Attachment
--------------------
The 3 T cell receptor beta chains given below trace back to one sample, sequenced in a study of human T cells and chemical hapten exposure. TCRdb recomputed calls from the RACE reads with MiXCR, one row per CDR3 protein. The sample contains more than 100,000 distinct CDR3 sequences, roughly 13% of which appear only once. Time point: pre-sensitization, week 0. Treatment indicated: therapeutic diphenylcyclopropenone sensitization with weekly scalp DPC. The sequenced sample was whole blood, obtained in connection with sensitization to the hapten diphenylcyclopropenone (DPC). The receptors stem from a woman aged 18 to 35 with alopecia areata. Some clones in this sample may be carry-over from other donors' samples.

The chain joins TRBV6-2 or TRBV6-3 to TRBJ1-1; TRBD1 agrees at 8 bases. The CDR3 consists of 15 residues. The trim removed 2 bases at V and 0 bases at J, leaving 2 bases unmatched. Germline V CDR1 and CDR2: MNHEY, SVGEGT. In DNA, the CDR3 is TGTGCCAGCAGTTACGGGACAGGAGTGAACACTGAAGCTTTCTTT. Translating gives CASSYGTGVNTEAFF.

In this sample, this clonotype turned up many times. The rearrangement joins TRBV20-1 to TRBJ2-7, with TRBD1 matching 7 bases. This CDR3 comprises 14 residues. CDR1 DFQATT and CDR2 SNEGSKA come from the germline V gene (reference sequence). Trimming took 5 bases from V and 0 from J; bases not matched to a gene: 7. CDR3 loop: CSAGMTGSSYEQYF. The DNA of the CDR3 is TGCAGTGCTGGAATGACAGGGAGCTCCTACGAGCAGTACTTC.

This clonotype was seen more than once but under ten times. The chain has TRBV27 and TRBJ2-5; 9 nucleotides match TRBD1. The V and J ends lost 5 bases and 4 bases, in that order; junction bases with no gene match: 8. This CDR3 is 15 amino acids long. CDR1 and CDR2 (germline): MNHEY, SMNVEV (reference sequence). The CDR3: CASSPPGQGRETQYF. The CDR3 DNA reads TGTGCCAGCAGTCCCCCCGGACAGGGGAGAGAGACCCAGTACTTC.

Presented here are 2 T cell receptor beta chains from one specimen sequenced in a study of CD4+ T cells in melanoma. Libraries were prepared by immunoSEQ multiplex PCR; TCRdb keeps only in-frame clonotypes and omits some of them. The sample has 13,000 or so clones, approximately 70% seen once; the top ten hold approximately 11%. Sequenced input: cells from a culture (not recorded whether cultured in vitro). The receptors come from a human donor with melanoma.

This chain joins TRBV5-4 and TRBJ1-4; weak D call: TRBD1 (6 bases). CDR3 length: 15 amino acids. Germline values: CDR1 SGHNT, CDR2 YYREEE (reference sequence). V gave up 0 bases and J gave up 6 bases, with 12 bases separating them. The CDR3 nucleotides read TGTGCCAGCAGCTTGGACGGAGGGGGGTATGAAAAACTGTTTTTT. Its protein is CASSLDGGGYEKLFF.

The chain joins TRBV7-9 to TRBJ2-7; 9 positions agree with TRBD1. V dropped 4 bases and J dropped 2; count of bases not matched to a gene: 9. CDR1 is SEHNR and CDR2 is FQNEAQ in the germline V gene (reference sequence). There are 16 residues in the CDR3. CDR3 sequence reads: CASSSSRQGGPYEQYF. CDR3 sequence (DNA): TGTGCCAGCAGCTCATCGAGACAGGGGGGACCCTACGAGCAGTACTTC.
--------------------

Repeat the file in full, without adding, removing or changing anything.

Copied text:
The 3 T cell receptor beta chains given below trace back to one sample, sequenced in a study of human T cells and chemical hapten exposure. TCRdb recomputed calls from the RACE reads with MiXCR, one row per CDR3 protein. The sample contains more than 100,000 distinct CDR3 sequences, roughly 13% of which appear only once. Time point: pre-sensitization, week 0. Treatment indicated: therapeutic diphenylcyclopropenone sensitization with weekly scalp DPC. The sequenced sample was whole blood, obtained in connection with sensitization to the hapten diphenylcyclopropenone (DPC). The receptors stem from a woman aged 18 to 35 with alopecia areata. Some clones in this sample may be carry-over from other donors' samples.

The chain joins TRBV6-2 or TRBV6-3 to TRBJ1-1; TRBD1 agrees at 8 bases. The CDR3 consists of 15 residues. The trim removed 2 bases at V and 0 bases at J, leaving 2 bases unmatched. Germline V CDR1 and CDR2: MNHEY, SVGEGT. In DNA, the CDR3 is TGTGCCAGCAGTTACGGGACAGGAGTGAACACTGAAGCTTTCTTT. Translating gives CASSYGTGVNTEAFF.

In this sample, this clonotype turned up many times. The rearrangement joins TRBV20-1 to TRBJ2-7, with TRBD1 matching 7 bases. This CDR3 comprises 14 residues. CDR1 DFQATT and CDR2 SNEGSKA come from the germline V gene (reference sequence). Trimming took 5 bases from V and 0 from J; bases not matched to a gene: 7. CDR3 loop: CSAGMTGSSYEQYF. The DNA of the CDR3 is TGCAGTGCTGGAATGACAGGGAGCTCCTACGAGCAGTACTTC.

This clonotype was seen more than once but under ten times. The chain has TRBV27 and TRBJ2-5; 9 nucleotides match TRBD1. The V and J ends lost 5 bases and 4 bases, in that order; junction bases with no gene match: 8. This CDR3 is 15 amino acids long. CDR1 and CDR2 (germline): MNHEY, SMNVEV (reference sequence). The CDR3: CASSPPGQGRETQYF. The CDR3 DNA reads TGTGCCAGCAGTCCCCCCGGACAGGGGAGAGAGACCCAGTACTTC.

Presented here are 2 T cell receptor beta chains from one specimen sequenced in a study of CD4+ T cells in melanoma. Libraries were prepared by immunoSEQ multiplex PCR; TCRdb keeps only in-frame clonotypes and omits some of them. The sample has 13,000 or so clones, approximately 70% seen once; the top ten hold approximately 11%. Sequenced input: cells from a culture (not recorded whether cultured in vitro). The receptors come from a human donor with melanoma.

This chain joins TRBV5-4 and TRBJ1-4; weak D call: TRBD1 (6 bases). CDR3 length: 15 amino acids. Germline values: CDR1 SGHNT, CDR2 YYREEE (reference sequence). V gave up 0 bases and J gave up 6 bases, with 12 bases separating them. The CDR3 nucleotides read TGTGCCAGCAGCTTGGACGGAGGGGGGTATGAAAAACTGTTTTTT. Its protein is CASSLDGGGYEKLFF.

The chain joins TRBV7-9 to TRBJ2-7; 9 positions agree with TRBD1. V dropped 4 bases and J dropped 2; count of bases not matched to a gene: 9. CDR1 is SEHNR and CDR2 is FQNEAQ in the germline V gene (reference sequence). There are 16 residues in the CDR3. CDR3 sequence reads: CASSSSRQGGPYEQYF. CDR3 sequence (DNA): TGTGCCAGCAGCTCATCGAGACAGGGGGGACCCTACGAGCAGTACTTC.